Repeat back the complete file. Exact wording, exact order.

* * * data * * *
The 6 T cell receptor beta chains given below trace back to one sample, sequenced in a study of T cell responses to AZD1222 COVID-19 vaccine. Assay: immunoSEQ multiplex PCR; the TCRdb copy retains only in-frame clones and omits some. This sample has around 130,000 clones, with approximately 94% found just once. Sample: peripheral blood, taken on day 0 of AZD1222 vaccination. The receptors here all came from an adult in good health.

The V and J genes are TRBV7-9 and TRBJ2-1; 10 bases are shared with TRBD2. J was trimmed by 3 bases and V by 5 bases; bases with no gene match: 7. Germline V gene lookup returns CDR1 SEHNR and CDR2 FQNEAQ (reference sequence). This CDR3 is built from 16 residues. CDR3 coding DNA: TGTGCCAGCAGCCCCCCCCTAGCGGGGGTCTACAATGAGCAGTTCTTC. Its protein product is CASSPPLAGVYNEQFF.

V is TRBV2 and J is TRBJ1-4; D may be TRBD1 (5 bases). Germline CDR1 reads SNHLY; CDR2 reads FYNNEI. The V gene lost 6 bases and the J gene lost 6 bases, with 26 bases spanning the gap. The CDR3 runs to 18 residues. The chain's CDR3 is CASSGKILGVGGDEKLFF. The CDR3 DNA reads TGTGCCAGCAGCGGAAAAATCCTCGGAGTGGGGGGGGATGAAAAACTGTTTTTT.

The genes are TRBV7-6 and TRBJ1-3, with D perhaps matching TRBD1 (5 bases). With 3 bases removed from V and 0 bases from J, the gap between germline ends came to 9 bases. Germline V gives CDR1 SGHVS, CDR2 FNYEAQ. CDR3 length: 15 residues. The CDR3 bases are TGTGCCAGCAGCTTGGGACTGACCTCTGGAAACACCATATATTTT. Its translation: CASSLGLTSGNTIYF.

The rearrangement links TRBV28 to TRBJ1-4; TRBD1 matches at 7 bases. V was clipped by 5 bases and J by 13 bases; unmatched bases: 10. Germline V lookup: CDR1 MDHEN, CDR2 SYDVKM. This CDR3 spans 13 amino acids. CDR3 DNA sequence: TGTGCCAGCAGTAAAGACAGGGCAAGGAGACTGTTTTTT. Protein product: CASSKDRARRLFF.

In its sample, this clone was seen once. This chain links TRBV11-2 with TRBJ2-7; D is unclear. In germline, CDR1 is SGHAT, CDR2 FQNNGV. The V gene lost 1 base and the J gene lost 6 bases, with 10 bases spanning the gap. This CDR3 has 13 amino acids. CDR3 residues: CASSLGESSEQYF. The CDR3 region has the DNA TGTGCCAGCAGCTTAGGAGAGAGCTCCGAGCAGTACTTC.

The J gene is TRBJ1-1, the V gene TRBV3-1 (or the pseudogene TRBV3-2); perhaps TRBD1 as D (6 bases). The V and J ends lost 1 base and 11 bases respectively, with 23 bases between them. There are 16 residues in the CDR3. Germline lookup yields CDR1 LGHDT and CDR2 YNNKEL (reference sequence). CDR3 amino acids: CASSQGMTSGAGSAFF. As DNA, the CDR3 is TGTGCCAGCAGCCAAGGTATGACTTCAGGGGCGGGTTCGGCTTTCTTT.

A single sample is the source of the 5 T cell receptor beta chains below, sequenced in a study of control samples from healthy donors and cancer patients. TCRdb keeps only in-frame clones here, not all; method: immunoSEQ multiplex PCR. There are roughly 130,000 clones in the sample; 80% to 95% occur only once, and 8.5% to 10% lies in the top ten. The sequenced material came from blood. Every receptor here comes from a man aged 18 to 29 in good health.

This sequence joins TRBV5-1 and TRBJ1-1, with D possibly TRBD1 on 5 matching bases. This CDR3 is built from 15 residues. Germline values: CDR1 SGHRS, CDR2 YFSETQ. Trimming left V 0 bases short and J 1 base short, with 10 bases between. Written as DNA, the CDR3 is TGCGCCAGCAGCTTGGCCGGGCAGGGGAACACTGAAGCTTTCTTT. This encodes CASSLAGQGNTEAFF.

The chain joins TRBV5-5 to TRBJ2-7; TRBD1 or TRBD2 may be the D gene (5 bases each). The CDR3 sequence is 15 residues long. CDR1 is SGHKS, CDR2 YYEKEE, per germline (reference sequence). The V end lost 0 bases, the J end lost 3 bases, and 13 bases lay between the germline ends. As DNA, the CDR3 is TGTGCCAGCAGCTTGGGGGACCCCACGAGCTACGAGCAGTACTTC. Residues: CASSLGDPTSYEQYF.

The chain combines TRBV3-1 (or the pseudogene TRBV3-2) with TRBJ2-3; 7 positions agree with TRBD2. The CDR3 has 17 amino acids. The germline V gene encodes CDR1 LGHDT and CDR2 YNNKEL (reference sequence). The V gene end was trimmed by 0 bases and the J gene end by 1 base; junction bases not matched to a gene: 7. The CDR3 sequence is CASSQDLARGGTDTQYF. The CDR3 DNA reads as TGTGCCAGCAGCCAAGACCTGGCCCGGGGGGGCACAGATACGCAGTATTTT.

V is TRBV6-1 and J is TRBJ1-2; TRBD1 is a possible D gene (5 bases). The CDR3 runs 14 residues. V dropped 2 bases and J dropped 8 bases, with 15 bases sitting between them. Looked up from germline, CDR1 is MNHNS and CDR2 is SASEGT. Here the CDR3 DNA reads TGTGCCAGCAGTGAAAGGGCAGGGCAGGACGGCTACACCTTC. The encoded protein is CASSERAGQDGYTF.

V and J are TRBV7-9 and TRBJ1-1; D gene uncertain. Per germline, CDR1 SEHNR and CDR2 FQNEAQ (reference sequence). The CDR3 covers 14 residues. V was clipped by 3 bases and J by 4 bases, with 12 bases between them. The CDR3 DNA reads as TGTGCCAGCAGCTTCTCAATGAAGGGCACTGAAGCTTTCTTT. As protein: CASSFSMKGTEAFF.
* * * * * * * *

The 6 T cell receptor beta chains given below trace back to one sample, sequenced in a study of T cell responses to AZD1222 COVID-19 vaccine. Assay: immunoSEQ multiplex PCR; the TCRdb copy retains only in-frame clones and omits some. This sample has around 130,000 clones, with approximately 94% found just once. Sample: peripheral blood, taken on day 0 of AZD1222 vaccination. The receptors here all came from an adult in good health.

The V and J genes are TRBV7-9 and TRBJ2-1; 10 bases are shared with TRBD2. J was trimmed by 3 bases and V by 5 bases; bases with no gene match: 7. Germline V gene lookup returns CDR1 SEHNR and CDR2 FQNEAQ (reference sequence). This CDR3 is built from 16 residues. CDR3 coding DNA: TGTGCCAGCAGCCCCCCCCTAGCGGGGGTCTACAATGAGCAGTTCTTC. Its protein product is CASSPPLAGVYNEQFF.

V is TRBV2 and J is TRBJ1-4; D may be TRBD1 (5 bases). Germline CDR1 reads SNHLY; CDR2 reads FYNNEI. The V gene lost 6 bases and the J gene lost 6 bases, with 26 bases spanning the gap. The CDR3 runs to 18 residues. The chain's CDR3 is CASSGKILGVGGDEKLFF. The CDR3 DNA reads TGTGCCAGCAGCGGAAAAATCCTCGGAGTGGGGGGGGATGAAAAACTGTTTTTT.

The genes are TRBV7-6 and TRBJ1-3, with D perhaps matching TRBD1 (5 bases). With 3 bases removed from V and 0 bases from J, the gap between germline ends came to 9 bases. Germline V gives CDR1 SGHVS, CDR2 FNYEAQ. CDR3 length: 15 residues. The CDR3 bases are TGTGCCAGCAGCTTGGGACTGACCTCTGGAAACACCATATATTTT. Its translation: CASSLGLTSGNTIYF.

The rearrangement links TRBV28 to TRBJ1-4; TRBD1 matches at 7 bases. V was clipped by 5 bases and J by 13 bases; unmatched bases: 10. Germline V lookup: CDR1 MDHEN, CDR2 SYDVKM. This CDR3 spans 13 amino acids. CDR3 DNA sequence: TGTGCCAGCAGTAAAGACAGGGCAAGGAGACTGTTTTTT. Protein product: CASSKDRARRLFF.

In its sample, this clone was seen once. This chain links TRBV11-2 with TRBJ2-7; D is unclear. In germline, CDR1 is SGHAT, CDR2 FQNNGV. The V gene lost 1 base and the J gene lost 6 bases, with 10 bases spanning the gap. This CDR3 has 13 amino acids. CDR3 residues: CASSLGESSEQYF. The CDR3 region has the DNA TGTGCCAGCAGCTTAGGAGAGAGCTCCGAGCAGTACTTC.

The J gene is TRBJ1-1, the V gene TRBV3-1 (or the pseudogene TRBV3-2); perhaps TRBD1 as D (6 bases). The V and J ends lost 1 base and 11 bases respectively, with 23 bases between them. There are 16 residues in the CDR3. Germline lookup yields CDR1 LGHDT and CDR2 YNNKEL (reference sequence). CDR3 amino acids: CASSQGMTSGAGSAFF. As DNA, the CDR3 is TGTGCCAGCAGCCAAGGTATGACTTCAGGGGCGGGTTCGGCTTTCTTT.

A single sample is the source of the 5 T cell receptor beta chains below, sequenced in a study of control samples from healthy donors and cancer patients. TCRdb keeps only in-frame clones here, not all; method: immunoSEQ multiplex PCR. There are roughly 130,000 clones in the sample; 80% to 95% occur only once, and 8.5% to 10% lies in the top ten. The sequenced material came from blood. Every receptor here comes from a man aged 18 to 29 in good health.

This sequence joins TRBV5-1 and TRBJ1-1, with D possibly TRBD1 on 5 matching bases. This CDR3 is built from 15 residues. Germline values: CDR1 SGHRS, CDR2 YFSETQ. Trimming left V 0 bases short and J 1 base short, with 10 bases between. Written as DNA, the CDR3 is TGCGCCAGCAGCTTGGCCGGGCAGGGGAACACTGAAGCTTTCTTT. This encodes CASSLAGQGNTEAFF.

The chain joins TRBV5-5 to TRBJ2-7; TRBD1 or TRBD2 may be the D gene (5 bases each). The CDR3 sequence is 15 residues long. CDR1 is SGHKS, CDR2 YYEKEE, per germline (reference sequence). The V end lost 0 bases, the J end lost 3 bases, and 13 bases lay between the germline ends. As DNA, the CDR3 is TGTGCCAGCAGCTTGGGGGACCCCACGAGCTACGAGCAGTACTTC. Residues: CASSLGDPTSYEQYF.

The chain combines TRBV3-1 (or the pseudogene TRBV3-2) with TRBJ2-3; 7 positions agree with TRBD2. The CDR3 has 17 amino acids. The germline V gene encodes CDR1 LGHDT and CDR2 YNNKEL (reference sequence). The V gene end was trimmed by 0 bases and the J gene end by 1 base; junction bases not matched to a gene: 7. The CDR3 sequence is CASSQDLARGGTDTQYF. The CDR3 DNA reads as TGTGCCAGCAGCCAAGACCTGGCCCGGGGGGGCACAGATACGCAGTATTTT.

V is TRBV6-1 and J is TRBJ1-2; TRBD1 is a possible D gene (5 bases). The CDR3 runs 14 residues. V dropped 2 bases and J dropped 8 bases, with 15 bases sitting between them. Looked up from germline, CDR1 is MNHNS and CDR2 is SASEGT. Here the CDR3 DNA reads TGTGCCAGCAGTGAAAGGGCAGGGCAGGACGGCTACACCTTC. The encoded protein is CASSERAGQDGYTF.

V and J are TRBV7-9 and TRBJ1-1; D gene uncertain. Per germline, CDR1 SEHNR and CDR2 FQNEAQ (reference sequence). The CDR3 covers 14 residues. V was clipped by 3 bases and J by 4 bases, with 12 bases between them. The CDR3 DNA reads as TGTGCCAGCAGCTTCTCAATGAAGGGCACTGAAGCTTTCTTT. As protein: CASSFSMKGTEAFF.